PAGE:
Rainbow Village

 

Story & Photographs by Bernice Beltran

Armed with acrylics and paintbrushes, war veteran Huang Yung-Fu painted a small portion of his village hoping to save it from demolition. Little did he know that his small act of creative defiance would turn his neighborhood into a tourist spot in Taichung City, Taiwan that is now known as the Rainbow Village.

Every year, millions of visitors from across the globe flock the Rainbow Village. Huang, who earned the nickname Rainbow Grandpa, would come out of his house and greet them.

Born in China, Huang used to draw when he was a child but spent most of his youth as a soldier. As a teenager, he fought with the Chinese army to defeat the Japanese in 1937 and later on joined the Kuomintang army to fight against Mao Zedong’s communist government.

When the communist party defeated the Kuomintang, Huang moved to Taiwan along with the other war refugees where they lived in temporary shelters.

Huang became a soldier for the Taiwanese military and retired in the veterans’ village where he lives now. For four decades, Huang became part of a community of 1200 households, all of them came from China. He lived in the small bungalow alone but according to him, they were like one big family.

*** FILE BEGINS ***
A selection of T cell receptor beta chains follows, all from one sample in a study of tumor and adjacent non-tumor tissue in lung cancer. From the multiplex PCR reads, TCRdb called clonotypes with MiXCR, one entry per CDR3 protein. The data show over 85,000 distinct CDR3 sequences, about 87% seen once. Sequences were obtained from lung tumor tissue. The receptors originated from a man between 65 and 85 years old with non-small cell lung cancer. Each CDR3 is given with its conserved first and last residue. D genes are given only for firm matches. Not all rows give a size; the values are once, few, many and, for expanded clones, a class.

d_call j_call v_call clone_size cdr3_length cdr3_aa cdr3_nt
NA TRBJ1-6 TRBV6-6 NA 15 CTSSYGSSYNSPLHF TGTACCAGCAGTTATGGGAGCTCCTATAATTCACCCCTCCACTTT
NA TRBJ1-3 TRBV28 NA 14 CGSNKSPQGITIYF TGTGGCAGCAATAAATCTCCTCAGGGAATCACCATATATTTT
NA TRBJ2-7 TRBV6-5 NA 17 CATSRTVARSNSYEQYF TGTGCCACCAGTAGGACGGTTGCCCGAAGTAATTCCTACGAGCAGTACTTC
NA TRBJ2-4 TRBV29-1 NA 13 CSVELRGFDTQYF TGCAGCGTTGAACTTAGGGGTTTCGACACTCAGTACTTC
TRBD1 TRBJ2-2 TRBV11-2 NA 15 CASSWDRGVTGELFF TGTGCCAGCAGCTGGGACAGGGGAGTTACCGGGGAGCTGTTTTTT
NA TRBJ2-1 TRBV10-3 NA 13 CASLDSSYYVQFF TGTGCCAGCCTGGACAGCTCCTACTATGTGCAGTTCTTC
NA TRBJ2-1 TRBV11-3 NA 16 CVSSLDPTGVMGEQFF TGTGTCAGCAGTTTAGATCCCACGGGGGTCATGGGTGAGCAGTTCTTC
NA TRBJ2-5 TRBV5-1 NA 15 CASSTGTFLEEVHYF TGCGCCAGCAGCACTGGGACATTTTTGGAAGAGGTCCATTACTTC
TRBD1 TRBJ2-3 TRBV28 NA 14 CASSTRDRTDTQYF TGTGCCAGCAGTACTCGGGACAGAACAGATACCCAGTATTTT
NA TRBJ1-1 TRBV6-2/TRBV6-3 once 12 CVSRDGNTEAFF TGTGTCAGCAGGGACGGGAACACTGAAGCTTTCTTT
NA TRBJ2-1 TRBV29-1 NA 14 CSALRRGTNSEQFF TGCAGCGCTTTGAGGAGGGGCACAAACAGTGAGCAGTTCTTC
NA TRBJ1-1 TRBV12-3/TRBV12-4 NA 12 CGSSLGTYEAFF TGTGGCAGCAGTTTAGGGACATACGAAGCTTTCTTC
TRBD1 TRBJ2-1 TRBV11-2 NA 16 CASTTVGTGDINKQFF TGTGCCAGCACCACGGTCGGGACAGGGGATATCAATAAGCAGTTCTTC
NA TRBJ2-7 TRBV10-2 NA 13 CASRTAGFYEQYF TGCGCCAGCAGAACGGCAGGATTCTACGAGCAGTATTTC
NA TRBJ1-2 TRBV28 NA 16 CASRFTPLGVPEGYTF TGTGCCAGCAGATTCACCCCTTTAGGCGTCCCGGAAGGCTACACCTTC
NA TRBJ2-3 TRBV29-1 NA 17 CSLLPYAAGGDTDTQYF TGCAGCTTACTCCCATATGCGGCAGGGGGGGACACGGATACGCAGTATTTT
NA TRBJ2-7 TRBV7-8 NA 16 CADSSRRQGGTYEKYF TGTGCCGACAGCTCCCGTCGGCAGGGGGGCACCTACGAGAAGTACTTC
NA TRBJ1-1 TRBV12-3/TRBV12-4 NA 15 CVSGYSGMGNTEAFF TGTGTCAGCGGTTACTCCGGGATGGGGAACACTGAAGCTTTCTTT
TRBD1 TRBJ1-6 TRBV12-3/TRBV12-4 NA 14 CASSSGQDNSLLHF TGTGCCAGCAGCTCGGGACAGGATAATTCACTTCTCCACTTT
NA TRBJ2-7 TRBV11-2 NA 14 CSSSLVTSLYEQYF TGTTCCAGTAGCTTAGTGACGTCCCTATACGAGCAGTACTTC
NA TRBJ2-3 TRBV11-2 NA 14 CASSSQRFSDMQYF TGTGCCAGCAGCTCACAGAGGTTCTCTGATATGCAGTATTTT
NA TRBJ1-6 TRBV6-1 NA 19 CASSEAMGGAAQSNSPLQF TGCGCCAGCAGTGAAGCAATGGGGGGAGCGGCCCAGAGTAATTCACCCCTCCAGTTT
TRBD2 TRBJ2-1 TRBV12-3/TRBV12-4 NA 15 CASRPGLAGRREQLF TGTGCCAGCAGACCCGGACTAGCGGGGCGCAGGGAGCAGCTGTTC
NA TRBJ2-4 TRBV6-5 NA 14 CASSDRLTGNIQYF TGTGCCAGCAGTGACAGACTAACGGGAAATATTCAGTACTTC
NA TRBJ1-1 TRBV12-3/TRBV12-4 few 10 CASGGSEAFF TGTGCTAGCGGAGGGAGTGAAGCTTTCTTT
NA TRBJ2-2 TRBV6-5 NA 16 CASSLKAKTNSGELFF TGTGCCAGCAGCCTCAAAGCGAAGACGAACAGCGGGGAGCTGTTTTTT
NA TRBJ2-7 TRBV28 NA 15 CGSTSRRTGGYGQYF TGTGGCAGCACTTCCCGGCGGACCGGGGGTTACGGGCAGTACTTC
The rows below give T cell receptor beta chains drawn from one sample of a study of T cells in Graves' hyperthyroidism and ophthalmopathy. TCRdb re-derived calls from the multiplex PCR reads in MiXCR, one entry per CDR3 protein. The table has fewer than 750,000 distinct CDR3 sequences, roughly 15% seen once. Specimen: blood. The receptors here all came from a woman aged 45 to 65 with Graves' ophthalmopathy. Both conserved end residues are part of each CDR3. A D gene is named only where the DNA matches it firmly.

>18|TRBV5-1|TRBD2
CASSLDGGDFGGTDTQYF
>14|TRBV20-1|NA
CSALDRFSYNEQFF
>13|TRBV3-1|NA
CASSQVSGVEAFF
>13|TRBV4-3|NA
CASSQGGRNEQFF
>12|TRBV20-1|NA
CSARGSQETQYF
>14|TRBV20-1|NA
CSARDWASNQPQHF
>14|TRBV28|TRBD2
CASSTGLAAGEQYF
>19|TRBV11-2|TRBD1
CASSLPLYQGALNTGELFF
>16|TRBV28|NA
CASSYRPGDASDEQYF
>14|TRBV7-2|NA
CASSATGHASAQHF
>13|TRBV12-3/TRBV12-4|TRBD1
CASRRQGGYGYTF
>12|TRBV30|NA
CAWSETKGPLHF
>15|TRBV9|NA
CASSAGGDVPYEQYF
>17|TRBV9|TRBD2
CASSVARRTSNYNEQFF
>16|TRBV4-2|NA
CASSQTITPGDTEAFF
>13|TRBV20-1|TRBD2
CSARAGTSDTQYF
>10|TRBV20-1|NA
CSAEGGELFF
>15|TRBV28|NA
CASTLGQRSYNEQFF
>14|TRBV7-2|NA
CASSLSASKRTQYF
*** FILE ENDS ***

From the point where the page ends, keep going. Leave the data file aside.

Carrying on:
In the ‘80s, the Taiwanese government ordered to replace the deteriorating temporary shelters with modern condominiums, which prompted residents to move out of the village. By 2008, Huang was the only resident left.

Soon, a letter from the government arrived at Huang’s doorstep telling him to leave his house. With nowhere else to go, Huang took upon himself to preserve the village.

The white walls of Huang’s bedroom became a canvas where he painted playful portraits of men and women. After painting his house, Huang soldiered on and decorated his neighbors’ homes with whimsical characters. He drew abstracted images of boys, girls, men, women, and animals in thick brushstrokes, covering every surface of the village with vivid colors.

Two years later, a university student passed by Huang’s village and discovered his wall art. The student took pictures of his work and initiated a petition against the demolition with the help of other students and faculty members of a university in Taichung.

Grandpa Rainbow’s story soon got the public’s attention. Concerned citizens urged the government to let Huang keep his village. As a result, the government declared the newly painted veterans’ village a public park.

Today, Huang lives in the same house, this time with his wife. He met the love of his in a hospital in 2013 and got married soon after. While Huang’s neighbors all moved out, he entertains visitors from all over the world every day. As millions of tourists flock the Rainbow Village each year, the couple receives help from volunteers to run the place.